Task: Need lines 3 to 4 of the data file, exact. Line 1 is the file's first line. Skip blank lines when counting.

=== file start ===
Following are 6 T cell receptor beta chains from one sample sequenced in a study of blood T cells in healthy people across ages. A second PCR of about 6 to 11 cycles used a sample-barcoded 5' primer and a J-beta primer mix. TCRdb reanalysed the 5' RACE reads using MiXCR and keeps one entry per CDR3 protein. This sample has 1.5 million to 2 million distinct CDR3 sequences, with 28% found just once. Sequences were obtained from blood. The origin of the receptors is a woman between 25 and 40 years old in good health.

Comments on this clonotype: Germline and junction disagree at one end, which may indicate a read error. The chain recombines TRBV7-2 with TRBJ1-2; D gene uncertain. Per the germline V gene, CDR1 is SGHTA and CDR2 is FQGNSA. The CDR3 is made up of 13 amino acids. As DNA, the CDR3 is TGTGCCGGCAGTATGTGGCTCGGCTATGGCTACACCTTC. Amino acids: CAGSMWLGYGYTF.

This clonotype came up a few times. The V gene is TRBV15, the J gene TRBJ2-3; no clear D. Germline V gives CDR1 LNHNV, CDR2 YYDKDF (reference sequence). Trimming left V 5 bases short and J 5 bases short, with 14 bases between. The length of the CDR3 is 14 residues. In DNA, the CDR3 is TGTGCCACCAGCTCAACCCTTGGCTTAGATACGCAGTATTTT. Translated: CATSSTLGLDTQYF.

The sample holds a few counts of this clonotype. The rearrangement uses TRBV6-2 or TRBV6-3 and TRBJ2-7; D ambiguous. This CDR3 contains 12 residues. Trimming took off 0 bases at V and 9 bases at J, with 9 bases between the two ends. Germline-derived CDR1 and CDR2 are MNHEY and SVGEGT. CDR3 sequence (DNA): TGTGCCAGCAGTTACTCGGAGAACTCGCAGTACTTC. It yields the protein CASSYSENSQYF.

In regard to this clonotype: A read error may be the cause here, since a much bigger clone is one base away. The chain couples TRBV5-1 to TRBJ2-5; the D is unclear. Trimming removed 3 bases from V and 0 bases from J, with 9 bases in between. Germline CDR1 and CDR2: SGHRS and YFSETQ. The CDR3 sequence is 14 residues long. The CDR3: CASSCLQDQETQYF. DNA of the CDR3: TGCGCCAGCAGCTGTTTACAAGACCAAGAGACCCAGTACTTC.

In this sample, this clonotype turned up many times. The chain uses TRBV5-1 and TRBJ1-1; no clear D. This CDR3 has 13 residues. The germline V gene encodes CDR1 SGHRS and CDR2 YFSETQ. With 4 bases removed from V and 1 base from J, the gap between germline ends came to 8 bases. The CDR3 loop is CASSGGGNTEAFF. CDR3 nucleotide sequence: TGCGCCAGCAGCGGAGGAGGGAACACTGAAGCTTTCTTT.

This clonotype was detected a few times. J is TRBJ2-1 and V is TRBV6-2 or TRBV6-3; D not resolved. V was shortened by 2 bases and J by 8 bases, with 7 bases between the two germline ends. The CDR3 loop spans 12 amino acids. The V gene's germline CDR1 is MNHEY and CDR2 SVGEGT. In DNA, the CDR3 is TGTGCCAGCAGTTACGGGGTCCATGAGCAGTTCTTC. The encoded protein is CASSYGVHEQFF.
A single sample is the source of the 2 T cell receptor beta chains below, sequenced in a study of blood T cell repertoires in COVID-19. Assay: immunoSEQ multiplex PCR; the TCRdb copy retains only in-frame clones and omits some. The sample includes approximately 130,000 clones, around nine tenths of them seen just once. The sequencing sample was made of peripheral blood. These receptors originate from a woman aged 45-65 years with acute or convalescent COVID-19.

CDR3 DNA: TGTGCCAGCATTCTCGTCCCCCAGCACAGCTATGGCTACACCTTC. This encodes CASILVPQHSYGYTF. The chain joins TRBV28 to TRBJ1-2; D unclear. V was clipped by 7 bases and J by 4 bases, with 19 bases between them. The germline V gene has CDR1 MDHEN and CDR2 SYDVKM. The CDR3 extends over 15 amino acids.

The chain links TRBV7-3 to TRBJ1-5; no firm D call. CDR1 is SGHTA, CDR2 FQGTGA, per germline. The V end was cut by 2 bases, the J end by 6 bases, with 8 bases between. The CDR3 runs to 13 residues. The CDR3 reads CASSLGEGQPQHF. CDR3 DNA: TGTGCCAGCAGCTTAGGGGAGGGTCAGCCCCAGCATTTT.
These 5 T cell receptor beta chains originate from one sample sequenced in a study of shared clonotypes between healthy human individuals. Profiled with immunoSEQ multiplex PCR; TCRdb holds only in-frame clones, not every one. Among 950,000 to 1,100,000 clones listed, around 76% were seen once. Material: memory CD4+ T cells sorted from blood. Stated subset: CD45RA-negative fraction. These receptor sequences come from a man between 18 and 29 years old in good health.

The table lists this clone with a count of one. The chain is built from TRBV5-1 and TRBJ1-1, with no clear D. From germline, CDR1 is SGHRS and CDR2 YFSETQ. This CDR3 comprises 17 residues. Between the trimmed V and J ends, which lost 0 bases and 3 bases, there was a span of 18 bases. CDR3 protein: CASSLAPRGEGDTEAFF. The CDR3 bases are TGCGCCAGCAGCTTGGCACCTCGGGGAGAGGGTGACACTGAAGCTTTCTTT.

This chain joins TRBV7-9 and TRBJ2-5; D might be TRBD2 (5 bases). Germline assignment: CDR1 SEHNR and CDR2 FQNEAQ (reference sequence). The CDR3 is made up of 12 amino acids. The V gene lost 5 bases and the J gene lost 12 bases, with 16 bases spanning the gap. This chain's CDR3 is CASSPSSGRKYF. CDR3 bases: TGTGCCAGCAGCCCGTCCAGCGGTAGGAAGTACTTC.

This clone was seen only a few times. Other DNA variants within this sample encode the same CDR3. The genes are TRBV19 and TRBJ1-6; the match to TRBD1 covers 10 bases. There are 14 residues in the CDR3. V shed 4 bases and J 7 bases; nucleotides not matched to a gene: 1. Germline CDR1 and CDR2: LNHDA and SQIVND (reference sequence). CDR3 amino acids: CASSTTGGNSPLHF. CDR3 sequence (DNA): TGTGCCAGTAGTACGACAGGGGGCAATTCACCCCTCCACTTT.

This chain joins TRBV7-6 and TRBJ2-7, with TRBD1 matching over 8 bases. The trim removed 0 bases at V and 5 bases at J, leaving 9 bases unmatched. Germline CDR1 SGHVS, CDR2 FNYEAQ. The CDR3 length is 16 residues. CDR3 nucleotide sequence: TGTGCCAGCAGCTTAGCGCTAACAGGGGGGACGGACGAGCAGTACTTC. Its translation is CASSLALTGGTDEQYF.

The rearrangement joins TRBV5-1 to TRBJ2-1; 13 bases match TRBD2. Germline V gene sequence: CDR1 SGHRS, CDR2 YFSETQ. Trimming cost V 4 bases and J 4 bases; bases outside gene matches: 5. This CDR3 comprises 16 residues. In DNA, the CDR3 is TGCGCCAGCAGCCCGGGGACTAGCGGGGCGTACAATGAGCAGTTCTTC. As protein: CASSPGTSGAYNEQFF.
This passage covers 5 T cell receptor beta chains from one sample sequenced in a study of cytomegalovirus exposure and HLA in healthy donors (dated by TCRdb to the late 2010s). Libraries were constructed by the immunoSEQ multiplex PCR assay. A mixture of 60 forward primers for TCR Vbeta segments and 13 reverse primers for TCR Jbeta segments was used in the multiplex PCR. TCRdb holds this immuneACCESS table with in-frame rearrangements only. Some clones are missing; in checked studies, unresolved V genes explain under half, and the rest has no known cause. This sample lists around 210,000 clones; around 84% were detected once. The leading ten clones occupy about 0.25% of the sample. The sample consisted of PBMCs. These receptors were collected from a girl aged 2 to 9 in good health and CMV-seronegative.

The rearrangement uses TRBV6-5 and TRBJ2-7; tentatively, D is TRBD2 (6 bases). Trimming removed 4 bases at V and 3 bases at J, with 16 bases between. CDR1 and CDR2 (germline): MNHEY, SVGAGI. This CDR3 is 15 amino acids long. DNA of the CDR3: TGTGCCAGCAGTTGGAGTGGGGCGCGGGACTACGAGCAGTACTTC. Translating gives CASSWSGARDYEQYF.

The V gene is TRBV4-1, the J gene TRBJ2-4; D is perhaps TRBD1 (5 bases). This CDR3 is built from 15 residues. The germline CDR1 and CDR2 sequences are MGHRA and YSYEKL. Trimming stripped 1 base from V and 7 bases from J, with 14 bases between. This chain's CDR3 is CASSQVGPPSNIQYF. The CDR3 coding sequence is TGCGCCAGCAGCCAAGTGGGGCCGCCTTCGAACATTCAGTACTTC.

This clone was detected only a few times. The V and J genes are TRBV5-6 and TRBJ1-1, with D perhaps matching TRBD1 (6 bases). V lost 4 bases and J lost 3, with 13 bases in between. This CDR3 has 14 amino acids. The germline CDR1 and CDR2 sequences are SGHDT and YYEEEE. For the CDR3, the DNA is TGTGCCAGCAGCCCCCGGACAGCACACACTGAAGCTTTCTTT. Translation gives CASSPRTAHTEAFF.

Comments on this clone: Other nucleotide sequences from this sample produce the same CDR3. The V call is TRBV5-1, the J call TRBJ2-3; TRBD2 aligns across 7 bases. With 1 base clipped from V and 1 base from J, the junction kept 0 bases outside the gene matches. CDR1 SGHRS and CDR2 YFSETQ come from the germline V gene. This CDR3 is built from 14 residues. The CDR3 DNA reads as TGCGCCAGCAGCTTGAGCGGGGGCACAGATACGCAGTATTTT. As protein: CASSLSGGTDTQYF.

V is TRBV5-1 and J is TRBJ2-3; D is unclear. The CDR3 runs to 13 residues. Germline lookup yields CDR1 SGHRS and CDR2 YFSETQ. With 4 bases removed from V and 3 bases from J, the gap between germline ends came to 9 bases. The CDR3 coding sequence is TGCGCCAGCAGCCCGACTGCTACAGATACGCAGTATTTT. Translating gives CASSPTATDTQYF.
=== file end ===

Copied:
This clonotype came up a few times. The V gene is TRBV15, the J gene TRBJ2-3; no clear D. Germline V gives CDR1 LNHNV, CDR2 YYDKDF (reference sequence). Trimming left V 5 bases short and J 5 bases short, with 14 bases between. The length of the CDR3 is 14 residues. In DNA, the CDR3 is TGTGCCACCAGCTCAACCCTTGGCTTAGATACGCAGTATTTT. Translated: CATSSTLGLDTQYF.

The sample holds a few counts of this clonotype. The rearrangement uses TRBV6-2 or TRBV6-3 and TRBJ2-7; D ambiguous. This CDR3 contains 12 residues. Trimming took off 0 bases at V and 9 bases at J, with 9 bases between the two ends. Germline-derived CDR1 and CDR2 are MNHEY and SVGEGT. CDR3 sequence (DNA): TGTGCCAGCAGTTACTCGGAGAACTCGCAGTACTTC. It yields the protein CASSYSENSQYF.